Building $100m black hole detector ‘not pie in the sky’
“You cannot create conditions like that in the lab; you could never hope to. This is how we can study matter at its most extreme in the universe.”
The detector, known as NEMO, is one of nine recommendations made in the Decadal Plan for Australian Astronomy mid-term review, released publicly on Wednesday by the Australian Academy of Science’s National Committee for Astronomy.
The report was sent to the federal government several weeks ago.
“It’s not just pie in the sky. It’s things we do definitely want to do. It’s a plan, not an aspiration,” said University of Queensland astronomer Professor Tamara Davis, one of the report’s authors.
Science Minister Karen Andrews said she was considering the report’s expert advice.
“Participation in an Australian gravitational wave observatory … would need to be taken in the context of Australia’s considerable investments and scientific involvement in multinational astronomical facilities more generally,” she said, pointing to federal investments in the sprawling Square Kilometre Array in Western Australia and the Giant Magellan Telescope in Chile.
A separate paper led by OzGrav and Monash University and published on Wednesday lays out NEMO’s design specifications: two arms, each four kilometres long which would be used to detect gravitational waves coming from the neutron star collisions.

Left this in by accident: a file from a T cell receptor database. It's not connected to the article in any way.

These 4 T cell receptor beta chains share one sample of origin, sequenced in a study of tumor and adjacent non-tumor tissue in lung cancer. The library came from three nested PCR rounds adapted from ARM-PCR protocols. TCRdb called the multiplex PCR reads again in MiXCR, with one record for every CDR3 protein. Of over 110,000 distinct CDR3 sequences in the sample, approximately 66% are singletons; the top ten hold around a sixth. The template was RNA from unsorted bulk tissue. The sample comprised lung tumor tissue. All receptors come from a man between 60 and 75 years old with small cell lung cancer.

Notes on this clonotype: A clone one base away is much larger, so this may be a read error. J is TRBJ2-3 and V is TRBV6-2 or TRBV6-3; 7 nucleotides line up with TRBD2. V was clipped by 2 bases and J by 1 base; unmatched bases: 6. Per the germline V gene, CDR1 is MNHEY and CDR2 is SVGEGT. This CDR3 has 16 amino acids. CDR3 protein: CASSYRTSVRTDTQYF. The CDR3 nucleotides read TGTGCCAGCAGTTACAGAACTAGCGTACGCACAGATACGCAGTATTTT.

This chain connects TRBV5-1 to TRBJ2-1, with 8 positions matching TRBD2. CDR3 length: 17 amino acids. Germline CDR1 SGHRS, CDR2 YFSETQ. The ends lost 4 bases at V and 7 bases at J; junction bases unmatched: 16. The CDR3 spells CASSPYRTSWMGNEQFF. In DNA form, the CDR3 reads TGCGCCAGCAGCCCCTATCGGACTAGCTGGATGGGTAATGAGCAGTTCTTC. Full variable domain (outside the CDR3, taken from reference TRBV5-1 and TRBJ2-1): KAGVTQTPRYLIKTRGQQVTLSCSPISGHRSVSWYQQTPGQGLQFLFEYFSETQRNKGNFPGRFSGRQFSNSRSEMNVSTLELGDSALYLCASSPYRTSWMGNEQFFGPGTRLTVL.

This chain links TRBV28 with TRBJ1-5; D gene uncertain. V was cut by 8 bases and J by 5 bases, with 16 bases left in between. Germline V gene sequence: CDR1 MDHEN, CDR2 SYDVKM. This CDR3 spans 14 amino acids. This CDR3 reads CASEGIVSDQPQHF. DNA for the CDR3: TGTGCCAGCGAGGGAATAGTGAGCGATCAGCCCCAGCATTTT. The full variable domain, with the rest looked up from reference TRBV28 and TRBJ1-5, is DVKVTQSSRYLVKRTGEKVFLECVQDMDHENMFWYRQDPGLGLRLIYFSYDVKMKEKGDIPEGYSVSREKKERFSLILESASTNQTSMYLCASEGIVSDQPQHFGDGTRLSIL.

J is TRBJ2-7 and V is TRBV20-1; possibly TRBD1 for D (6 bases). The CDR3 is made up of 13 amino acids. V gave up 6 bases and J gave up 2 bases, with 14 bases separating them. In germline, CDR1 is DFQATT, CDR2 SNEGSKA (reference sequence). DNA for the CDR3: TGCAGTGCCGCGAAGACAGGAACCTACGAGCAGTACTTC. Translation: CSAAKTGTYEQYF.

The project would cost between $50 and $100 million and would be complete by the late 2020s. The team has not yet selected a preferred site for the project.
Gravitational waves are ripples in the fabric of space-time. They are one of the most radical – yet accurate – predictions of Albert Einstein’s general theory of relativity.
Einstein imagined space-time as a sheet of elastic. Heavy objects, such as stars, weigh down the sheet.
Extremely heavy and fast-moving objects, such as neutron stars, cause ripples in the sheet that spread out through the universe. When they pass through the Earth, they slightly stretch and shrink our space-time (yes, you are being stretched and shrunk too, if only very slightly).
Gravitational wave detectors pick up these ripples by using huge straight tubes which can be several kilometres long. A laser is used to measure the distance between the ends of the tubes to within a fraction of the size of an atom.
When a gravitational wave passes through the detector, the arms shrink and expand slightly – a difference picked up by the laser.
Astronomers’ current detectors are very good at detecting gravitational waves made by colliding black holes. But before neutron stars collide, they orbit extremely quickly around each other, creating gravitational waves at a frequency too high for current detectors to study.
NEMO would be purpose-built to pick up and study those collisions.
But the astronomers behind the project also have a second, even more ambitious goal.
The global astronomy community has long-term plans to build three much larger, 40 kilometre-long $1.5 billion gravitational wave detectors dotted around the planet, including one in the southern hemisphere.
NEMO would allow many of the new technologies needed for those detectors to be tested and put Australia in pole position when it came to deciding where they would be built.
“Much of the science demands three detectors distributed around the world, and we think there’s a niche in building a prototype to watch neutron stars tearing each other apart,” said Professor Matthew Bailes, director of OzGrav.
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Liam is The Age and Sydney Morning Herald’s science reporter